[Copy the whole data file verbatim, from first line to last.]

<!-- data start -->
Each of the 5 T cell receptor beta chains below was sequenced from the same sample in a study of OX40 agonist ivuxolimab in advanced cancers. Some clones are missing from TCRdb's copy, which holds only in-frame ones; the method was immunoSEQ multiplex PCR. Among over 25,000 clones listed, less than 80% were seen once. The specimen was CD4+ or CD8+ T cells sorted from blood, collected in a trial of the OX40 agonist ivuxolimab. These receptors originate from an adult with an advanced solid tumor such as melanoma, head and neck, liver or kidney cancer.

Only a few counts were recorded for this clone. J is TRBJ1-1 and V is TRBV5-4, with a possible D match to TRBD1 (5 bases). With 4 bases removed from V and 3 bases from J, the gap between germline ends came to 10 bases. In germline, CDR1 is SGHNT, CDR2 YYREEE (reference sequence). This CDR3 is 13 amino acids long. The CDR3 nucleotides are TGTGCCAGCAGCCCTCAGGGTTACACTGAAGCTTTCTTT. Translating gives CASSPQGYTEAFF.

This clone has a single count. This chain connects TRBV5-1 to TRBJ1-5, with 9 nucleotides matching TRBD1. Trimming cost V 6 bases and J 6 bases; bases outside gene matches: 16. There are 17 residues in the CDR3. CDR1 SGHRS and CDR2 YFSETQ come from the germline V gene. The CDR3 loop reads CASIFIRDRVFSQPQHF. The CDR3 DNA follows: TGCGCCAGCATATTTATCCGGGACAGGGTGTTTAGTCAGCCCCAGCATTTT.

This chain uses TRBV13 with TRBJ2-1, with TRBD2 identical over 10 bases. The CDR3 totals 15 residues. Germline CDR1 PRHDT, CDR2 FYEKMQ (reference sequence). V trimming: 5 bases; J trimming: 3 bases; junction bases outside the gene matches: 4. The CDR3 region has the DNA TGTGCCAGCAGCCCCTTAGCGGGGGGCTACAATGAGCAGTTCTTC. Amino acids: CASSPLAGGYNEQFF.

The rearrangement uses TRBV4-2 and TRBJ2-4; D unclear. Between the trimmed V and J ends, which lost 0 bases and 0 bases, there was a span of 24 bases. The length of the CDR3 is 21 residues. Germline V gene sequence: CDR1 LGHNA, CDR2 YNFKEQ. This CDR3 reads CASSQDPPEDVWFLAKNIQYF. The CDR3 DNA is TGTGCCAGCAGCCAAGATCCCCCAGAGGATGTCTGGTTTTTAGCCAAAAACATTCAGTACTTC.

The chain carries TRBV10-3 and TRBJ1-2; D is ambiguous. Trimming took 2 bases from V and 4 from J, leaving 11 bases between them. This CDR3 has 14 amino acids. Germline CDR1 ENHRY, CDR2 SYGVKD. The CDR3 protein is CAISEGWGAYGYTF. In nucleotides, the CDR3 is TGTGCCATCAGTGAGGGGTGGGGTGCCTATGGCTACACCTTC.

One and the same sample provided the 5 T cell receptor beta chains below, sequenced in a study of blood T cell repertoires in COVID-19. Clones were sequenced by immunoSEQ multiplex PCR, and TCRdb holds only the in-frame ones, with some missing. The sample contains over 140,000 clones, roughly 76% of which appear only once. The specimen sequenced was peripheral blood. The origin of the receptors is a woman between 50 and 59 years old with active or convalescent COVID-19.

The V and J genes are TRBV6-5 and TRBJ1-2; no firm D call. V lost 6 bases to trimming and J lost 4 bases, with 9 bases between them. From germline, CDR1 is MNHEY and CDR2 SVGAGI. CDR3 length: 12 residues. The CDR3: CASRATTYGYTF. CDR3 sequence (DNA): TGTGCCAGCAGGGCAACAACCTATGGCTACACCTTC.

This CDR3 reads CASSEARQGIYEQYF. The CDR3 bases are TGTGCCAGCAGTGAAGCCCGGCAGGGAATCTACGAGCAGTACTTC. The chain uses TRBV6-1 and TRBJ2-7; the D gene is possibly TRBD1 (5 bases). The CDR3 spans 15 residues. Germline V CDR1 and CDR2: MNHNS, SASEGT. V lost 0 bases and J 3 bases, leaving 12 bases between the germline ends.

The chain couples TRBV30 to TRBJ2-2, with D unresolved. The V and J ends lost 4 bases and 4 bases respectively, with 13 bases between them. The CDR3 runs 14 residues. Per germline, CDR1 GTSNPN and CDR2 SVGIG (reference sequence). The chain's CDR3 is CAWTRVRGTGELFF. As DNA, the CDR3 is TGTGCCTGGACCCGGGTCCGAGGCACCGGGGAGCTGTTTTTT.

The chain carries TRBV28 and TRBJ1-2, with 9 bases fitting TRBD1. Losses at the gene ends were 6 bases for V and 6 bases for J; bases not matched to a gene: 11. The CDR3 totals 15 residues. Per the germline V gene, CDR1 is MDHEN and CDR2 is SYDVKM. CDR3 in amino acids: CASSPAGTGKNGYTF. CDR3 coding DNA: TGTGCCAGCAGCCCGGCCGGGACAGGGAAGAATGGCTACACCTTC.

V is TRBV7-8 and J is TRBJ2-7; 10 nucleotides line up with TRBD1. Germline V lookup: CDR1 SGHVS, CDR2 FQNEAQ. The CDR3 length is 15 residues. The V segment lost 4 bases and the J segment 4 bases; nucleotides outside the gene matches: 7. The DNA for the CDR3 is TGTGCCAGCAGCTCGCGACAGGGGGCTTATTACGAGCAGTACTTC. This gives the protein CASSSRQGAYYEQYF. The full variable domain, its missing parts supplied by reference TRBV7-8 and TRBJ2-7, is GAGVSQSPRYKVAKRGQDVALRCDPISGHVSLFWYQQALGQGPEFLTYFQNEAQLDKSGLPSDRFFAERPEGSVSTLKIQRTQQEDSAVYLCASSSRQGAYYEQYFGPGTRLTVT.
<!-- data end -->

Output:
Each of the 5 T cell receptor beta chains below was sequenced from the same sample in a study of OX40 agonist ivuxolimab in advanced cancers. Some clones are missing from TCRdb's copy, which holds only in-frame ones; the method was immunoSEQ multiplex PCR. Among over 25,000 clones listed, less than 80% were seen once. The specimen was CD4+ or CD8+ T cells sorted from blood, collected in a trial of the OX40 agonist ivuxolimab. These receptors originate from an adult with an advanced solid tumor such as melanoma, head and neck, liver or kidney cancer.

Only a few counts were recorded for this clone. J is TRBJ1-1 and V is TRBV5-4, with a possible D match to TRBD1 (5 bases). With 4 bases removed from V and 3 bases from J, the gap between germline ends came to 10 bases. In germline, CDR1 is SGHNT, CDR2 YYREEE (reference sequence). This CDR3 is 13 amino acids long. The CDR3 nucleotides are TGTGCCAGCAGCCCTCAGGGTTACACTGAAGCTTTCTTT. Translating gives CASSPQGYTEAFF.

This clone has a single count. This chain connects TRBV5-1 to TRBJ1-5, with 9 nucleotides matching TRBD1. Trimming cost V 6 bases and J 6 bases; bases outside gene matches: 16. There are 17 residues in the CDR3. CDR1 SGHRS and CDR2 YFSETQ come from the germline V gene. The CDR3 loop reads CASIFIRDRVFSQPQHF. The CDR3 DNA follows: TGCGCCAGCATATTTATCCGGGACAGGGTGTTTAGTCAGCCCCAGCATTTT.

This chain uses TRBV13 with TRBJ2-1, with TRBD2 identical over 10 bases. The CDR3 totals 15 residues. Germline CDR1 PRHDT, CDR2 FYEKMQ (reference sequence). V trimming: 5 bases; J trimming: 3 bases; junction bases outside the gene matches: 4. The CDR3 region has the DNA TGTGCCAGCAGCCCCTTAGCGGGGGGCTACAATGAGCAGTTCTTC. Amino acids: CASSPLAGGYNEQFF.

The rearrangement uses TRBV4-2 and TRBJ2-4; D unclear. Between the trimmed V and J ends, which lost 0 bases and 0 bases, there was a span of 24 bases. The length of the CDR3 is 21 residues. Germline V gene sequence: CDR1 LGHNA, CDR2 YNFKEQ. This CDR3 reads CASSQDPPEDVWFLAKNIQYF. The CDR3 DNA is TGTGCCAGCAGCCAAGATCCCCCAGAGGATGTCTGGTTTTTAGCCAAAAACATTCAGTACTTC.

The chain carries TRBV10-3 and TRBJ1-2; D is ambiguous. Trimming took 2 bases from V and 4 from J, leaving 11 bases between them. This CDR3 has 14 amino acids. Germline CDR1 ENHRY, CDR2 SYGVKD. The CDR3 protein is CAISEGWGAYGYTF. In nucleotides, the CDR3 is TGTGCCATCAGTGAGGGGTGGGGTGCCTATGGCTACACCTTC.

One and the same sample provided the 5 T cell receptor beta chains below, sequenced in a study of blood T cell repertoires in COVID-19. Clones were sequenced by immunoSEQ multiplex PCR, and TCRdb holds only the in-frame ones, with some missing. The sample contains over 140,000 clones, roughly 76% of which appear only once. The specimen sequenced was peripheral blood. The origin of the receptors is a woman between 50 and 59 years old with active or convalescent COVID-19.

The V and J genes are TRBV6-5 and TRBJ1-2; no firm D call. V lost 6 bases to trimming and J lost 4 bases, with 9 bases between them. From germline, CDR1 is MNHEY and CDR2 SVGAGI. CDR3 length: 12 residues. The CDR3: CASRATTYGYTF. CDR3 sequence (DNA): TGTGCCAGCAGGGCAACAACCTATGGCTACACCTTC.

This CDR3 reads CASSEARQGIYEQYF. The CDR3 bases are TGTGCCAGCAGTGAAGCCCGGCAGGGAATCTACGAGCAGTACTTC. The chain uses TRBV6-1 and TRBJ2-7; the D gene is possibly TRBD1 (5 bases). The CDR3 spans 15 residues. Germline V CDR1 and CDR2: MNHNS, SASEGT. V lost 0 bases and J 3 bases, leaving 12 bases between the germline ends.

The chain couples TRBV30 to TRBJ2-2, with D unresolved. The V and J ends lost 4 bases and 4 bases respectively, with 13 bases between them. The CDR3 runs 14 residues. Per germline, CDR1 GTSNPN and CDR2 SVGIG (reference sequence). The chain's CDR3 is CAWTRVRGTGELFF. As DNA, the CDR3 is TGTGCCTGGACCCGGGTCCGAGGCACCGGGGAGCTGTTTTTT.

The chain carries TRBV28 and TRBJ1-2, with 9 bases fitting TRBD1. Losses at the gene ends were 6 bases for V and 6 bases for J; bases not matched to a gene: 11. The CDR3 totals 15 residues. Per the germline V gene, CDR1 is MDHEN and CDR2 is SYDVKM. CDR3 in amino acids: CASSPAGTGKNGYTF. CDR3 coding DNA: TGTGCCAGCAGCCCGGCCGGGACAGGGAAGAATGGCTACACCTTC.

V is TRBV7-8 and J is TRBJ2-7; 10 nucleotides line up with TRBD1. Germline V lookup: CDR1 SGHVS, CDR2 FQNEAQ. The CDR3 length is 15 residues. The V segment lost 4 bases and the J segment 4 bases; nucleotides outside the gene matches: 7. The DNA for the CDR3 is TGTGCCAGCAGCTCGCGACAGGGGGCTTATTACGAGCAGTACTTC. This gives the protein CASSSRQGAYYEQYF. The full variable domain, its missing parts supplied by reference TRBV7-8 and TRBJ2-7, is GAGVSQSPRYKVAKRGQDVALRCDPISGHVSLFWYQQALGQGPEFLTYFQNEAQLDKSGLPSDRFFAERPEGSVSTLKIQRTQQEDSAVYLCASSSRQGAYYEQYFGPGTRLTVT.